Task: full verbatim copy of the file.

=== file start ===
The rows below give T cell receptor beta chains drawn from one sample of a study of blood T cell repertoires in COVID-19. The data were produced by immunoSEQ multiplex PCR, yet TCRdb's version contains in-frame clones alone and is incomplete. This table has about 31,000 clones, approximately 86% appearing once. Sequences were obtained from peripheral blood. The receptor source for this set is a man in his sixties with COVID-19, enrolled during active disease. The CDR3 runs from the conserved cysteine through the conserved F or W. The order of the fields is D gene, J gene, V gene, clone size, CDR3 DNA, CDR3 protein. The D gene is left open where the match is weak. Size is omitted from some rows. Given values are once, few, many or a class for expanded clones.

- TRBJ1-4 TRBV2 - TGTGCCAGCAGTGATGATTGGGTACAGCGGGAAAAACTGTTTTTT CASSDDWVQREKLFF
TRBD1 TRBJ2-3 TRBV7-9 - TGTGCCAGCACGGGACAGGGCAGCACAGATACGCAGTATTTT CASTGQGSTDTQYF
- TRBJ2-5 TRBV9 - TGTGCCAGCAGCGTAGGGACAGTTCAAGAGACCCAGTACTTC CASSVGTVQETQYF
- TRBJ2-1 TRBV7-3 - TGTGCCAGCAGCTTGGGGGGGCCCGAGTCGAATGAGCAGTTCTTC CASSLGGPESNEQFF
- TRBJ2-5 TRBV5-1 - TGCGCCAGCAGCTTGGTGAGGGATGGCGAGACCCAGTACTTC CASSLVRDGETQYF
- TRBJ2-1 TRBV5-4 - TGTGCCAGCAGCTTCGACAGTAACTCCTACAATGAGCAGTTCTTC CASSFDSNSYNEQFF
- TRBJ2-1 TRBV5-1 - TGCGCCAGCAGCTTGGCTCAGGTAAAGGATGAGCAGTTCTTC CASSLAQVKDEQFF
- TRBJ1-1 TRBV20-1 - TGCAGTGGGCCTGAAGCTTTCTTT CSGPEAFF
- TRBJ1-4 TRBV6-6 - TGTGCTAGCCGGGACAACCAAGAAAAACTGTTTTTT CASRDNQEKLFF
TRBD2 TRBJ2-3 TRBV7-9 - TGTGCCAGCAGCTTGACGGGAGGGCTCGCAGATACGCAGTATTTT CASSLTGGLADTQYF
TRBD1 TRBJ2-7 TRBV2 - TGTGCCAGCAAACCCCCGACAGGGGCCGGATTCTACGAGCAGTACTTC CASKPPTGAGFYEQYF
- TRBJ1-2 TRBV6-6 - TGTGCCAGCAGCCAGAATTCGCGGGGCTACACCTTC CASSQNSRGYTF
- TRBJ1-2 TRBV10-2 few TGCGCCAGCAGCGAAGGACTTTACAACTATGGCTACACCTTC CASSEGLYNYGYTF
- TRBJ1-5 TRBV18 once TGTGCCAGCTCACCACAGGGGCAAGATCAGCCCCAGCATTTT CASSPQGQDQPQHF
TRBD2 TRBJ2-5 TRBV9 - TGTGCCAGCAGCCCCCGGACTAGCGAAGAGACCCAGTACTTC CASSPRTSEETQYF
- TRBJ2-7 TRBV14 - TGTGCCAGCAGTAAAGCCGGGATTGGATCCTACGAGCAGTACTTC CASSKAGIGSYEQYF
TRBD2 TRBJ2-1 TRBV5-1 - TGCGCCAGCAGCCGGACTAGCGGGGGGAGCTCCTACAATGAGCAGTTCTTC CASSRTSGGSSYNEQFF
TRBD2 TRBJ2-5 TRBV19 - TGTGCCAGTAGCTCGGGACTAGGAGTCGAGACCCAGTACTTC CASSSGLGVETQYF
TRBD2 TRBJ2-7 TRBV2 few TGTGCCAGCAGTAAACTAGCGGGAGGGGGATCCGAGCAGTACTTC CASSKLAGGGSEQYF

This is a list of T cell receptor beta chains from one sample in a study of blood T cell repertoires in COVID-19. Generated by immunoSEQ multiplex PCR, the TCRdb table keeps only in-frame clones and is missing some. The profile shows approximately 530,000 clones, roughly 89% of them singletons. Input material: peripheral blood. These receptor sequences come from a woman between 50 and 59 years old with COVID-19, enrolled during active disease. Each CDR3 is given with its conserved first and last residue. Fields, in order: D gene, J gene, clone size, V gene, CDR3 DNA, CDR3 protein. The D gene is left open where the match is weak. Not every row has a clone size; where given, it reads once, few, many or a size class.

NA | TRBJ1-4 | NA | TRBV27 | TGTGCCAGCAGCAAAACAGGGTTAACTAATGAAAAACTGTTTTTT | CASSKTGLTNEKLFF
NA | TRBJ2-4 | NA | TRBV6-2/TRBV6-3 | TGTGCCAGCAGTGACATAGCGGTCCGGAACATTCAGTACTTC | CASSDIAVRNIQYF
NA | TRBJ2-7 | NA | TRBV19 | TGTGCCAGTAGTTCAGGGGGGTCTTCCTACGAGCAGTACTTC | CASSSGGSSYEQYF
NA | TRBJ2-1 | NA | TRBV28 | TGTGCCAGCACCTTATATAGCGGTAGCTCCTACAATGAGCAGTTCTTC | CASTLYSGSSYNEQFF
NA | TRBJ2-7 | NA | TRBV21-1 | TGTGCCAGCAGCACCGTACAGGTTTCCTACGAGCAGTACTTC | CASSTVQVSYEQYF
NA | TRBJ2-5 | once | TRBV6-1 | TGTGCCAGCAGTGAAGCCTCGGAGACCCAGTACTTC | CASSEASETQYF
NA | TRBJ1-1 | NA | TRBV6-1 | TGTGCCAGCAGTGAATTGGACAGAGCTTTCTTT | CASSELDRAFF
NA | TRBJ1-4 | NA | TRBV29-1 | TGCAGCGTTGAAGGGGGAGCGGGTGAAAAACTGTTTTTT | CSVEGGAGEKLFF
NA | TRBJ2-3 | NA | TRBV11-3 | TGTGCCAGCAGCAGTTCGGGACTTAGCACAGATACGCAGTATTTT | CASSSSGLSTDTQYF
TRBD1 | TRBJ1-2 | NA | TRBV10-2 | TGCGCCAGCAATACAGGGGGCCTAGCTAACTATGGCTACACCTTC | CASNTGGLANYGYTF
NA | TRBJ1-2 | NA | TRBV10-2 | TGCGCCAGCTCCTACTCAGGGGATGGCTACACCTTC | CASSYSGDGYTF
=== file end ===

The rows below give T cell receptor beta chains drawn from one sample of a study of blood T cell repertoires in COVID-19. The data were produced by immunoSEQ multiplex PCR, yet TCRdb's version contains in-frame clones alone and is incomplete. This table has about 31,000 clones, approximately 86% appearing once. Sequences were obtained from peripheral blood. The receptor source for this set is a man in his sixties with COVID-19, enrolled during active disease. The CDR3 runs from the conserved cysteine through the conserved F or W. The order of the fields is D gene, J gene, V gene, clone size, CDR3 DNA, CDR3 protein. The D gene is left open where the match is weak. Size is omitted from some rows. Given values are once, few, many or a class for expanded clones.

- TRBJ1-4 TRBV2 - TGTGCCAGCAGTGATGATTGGGTACAGCGGGAAAAACTGTTTTTT CASSDDWVQREKLFF
TRBD1 TRBJ2-3 TRBV7-9 - TGTGCCAGCACGGGACAGGGCAGCACAGATACGCAGTATTTT CASTGQGSTDTQYF
- TRBJ2-5 TRBV9 - TGTGCCAGCAGCGTAGGGACAGTTCAAGAGACCCAGTACTTC CASSVGTVQETQYF
- TRBJ2-1 TRBV7-3 - TGTGCCAGCAGCTTGGGGGGGCCCGAGTCGAATGAGCAGTTCTTC CASSLGGPESNEQFF
- TRBJ2-5 TRBV5-1 - TGCGCCAGCAGCTTGGTGAGGGATGGCGAGACCCAGTACTTC CASSLVRDGETQYF
- TRBJ2-1 TRBV5-4 - TGTGCCAGCAGCTTCGACAGTAACTCCTACAATGAGCAGTTCTTC CASSFDSNSYNEQFF
- TRBJ2-1 TRBV5-1 - TGCGCCAGCAGCTTGGCTCAGGTAAAGGATGAGCAGTTCTTC CASSLAQVKDEQFF
- TRBJ1-1 TRBV20-1 - TGCAGTGGGCCTGAAGCTTTCTTT CSGPEAFF
- TRBJ1-4 TRBV6-6 - TGTGCTAGCCGGGACAACCAAGAAAAACTGTTTTTT CASRDNQEKLFF
TRBD2 TRBJ2-3 TRBV7-9 - TGTGCCAGCAGCTTGACGGGAGGGCTCGCAGATACGCAGTATTTT CASSLTGGLADTQYF
TRBD1 TRBJ2-7 TRBV2 - TGTGCCAGCAAACCCCCGACAGGGGCCGGATTCTACGAGCAGTACTTC CASKPPTGAGFYEQYF
- TRBJ1-2 TRBV6-6 - TGTGCCAGCAGCCAGAATTCGCGGGGCTACACCTTC CASSQNSRGYTF
- TRBJ1-2 TRBV10-2 few TGCGCCAGCAGCGAAGGACTTTACAACTATGGCTACACCTTC CASSEGLYNYGYTF
- TRBJ1-5 TRBV18 once TGTGCCAGCTCACCACAGGGGCAAGATCAGCCCCAGCATTTT CASSPQGQDQPQHF
TRBD2 TRBJ2-5 TRBV9 - TGTGCCAGCAGCCCCCGGACTAGCGAAGAGACCCAGTACTTC CASSPRTSEETQYF
- TRBJ2-7 TRBV14 - TGTGCCAGCAGTAAAGCCGGGATTGGATCCTACGAGCAGTACTTC CASSKAGIGSYEQYF
TRBD2 TRBJ2-1 TRBV5-1 - TGCGCCAGCAGCCGGACTAGCGGGGGGAGCTCCTACAATGAGCAGTTCTTC CASSRTSGGSSYNEQFF
TRBD2 TRBJ2-5 TRBV19 - TGTGCCAGTAGCTCGGGACTAGGAGTCGAGACCCAGTACTTC CASSSGLGVETQYF
TRBD2 TRBJ2-7 TRBV2 few TGTGCCAGCAGTAAACTAGCGGGAGGGGGATCCGAGCAGTACTTC CASSKLAGGGSEQYF

This is a list of T cell receptor beta chains from one sample in a study of blood T cell repertoires in COVID-19. Generated by immunoSEQ multiplex PCR, the TCRdb table keeps only in-frame clones and is missing some. The profile shows approximately 530,000 clones, roughly 89% of them singletons. Input material: peripheral blood. These receptor sequences come from a woman between 50 and 59 years old with COVID-19, enrolled during active disease. Each CDR3 is given with its conserved first and last residue. Fields, in order: D gene, J gene, clone size, V gene, CDR3 DNA, CDR3 protein. The D gene is left open where the match is weak. Not every row has a clone size; where given, it reads once, few, many or a size class.

NA | TRBJ1-4 | NA | TRBV27 | TGTGCCAGCAGCAAAACAGGGTTAACTAATGAAAAACTGTTTTTT | CASSKTGLTNEKLFF
NA | TRBJ2-4 | NA | TRBV6-2/TRBV6-3 | TGTGCCAGCAGTGACATAGCGGTCCGGAACATTCAGTACTTC | CASSDIAVRNIQYF
NA | TRBJ2-7 | NA | TRBV19 | TGTGCCAGTAGTTCAGGGGGGTCTTCCTACGAGCAGTACTTC | CASSSGGSSYEQYF
NA | TRBJ2-1 | NA | TRBV28 | TGTGCCAGCACCTTATATAGCGGTAGCTCCTACAATGAGCAGTTCTTC | CASTLYSGSSYNEQFF
NA | TRBJ2-7 | NA | TRBV21-1 | TGTGCCAGCAGCACCGTACAGGTTTCCTACGAGCAGTACTTC | CASSTVQVSYEQYF
NA | TRBJ2-5 | once | TRBV6-1 | TGTGCCAGCAGTGAAGCCTCGGAGACCCAGTACTTC | CASSEASETQYF
NA | TRBJ1-1 | NA | TRBV6-1 | TGTGCCAGCAGTGAATTGGACAGAGCTTTCTTT | CASSELDRAFF
NA | TRBJ1-4 | NA | TRBV29-1 | TGCAGCGTTGAAGGGGGAGCGGGTGAAAAACTGTTTTTT | CSVEGGAGEKLFF
NA | TRBJ2-3 | NA | TRBV11-3 | TGTGCCAGCAGCAGTTCGGGACTTAGCACAGATACGCAGTATTTT | CASSSSGLSTDTQYF
TRBD1 | TRBJ1-2 | NA | TRBV10-2 | TGCGCCAGCAATACAGGGGGCCTAGCTAACTATGGCTACACCTTC | CASNTGGLANYGYTF
NA | TRBJ1-2 | NA | TRBV10-2 | TGCGCCAGCTCCTACTCAGGGGATGGCTACACCTTC | CASSYSGDGYTF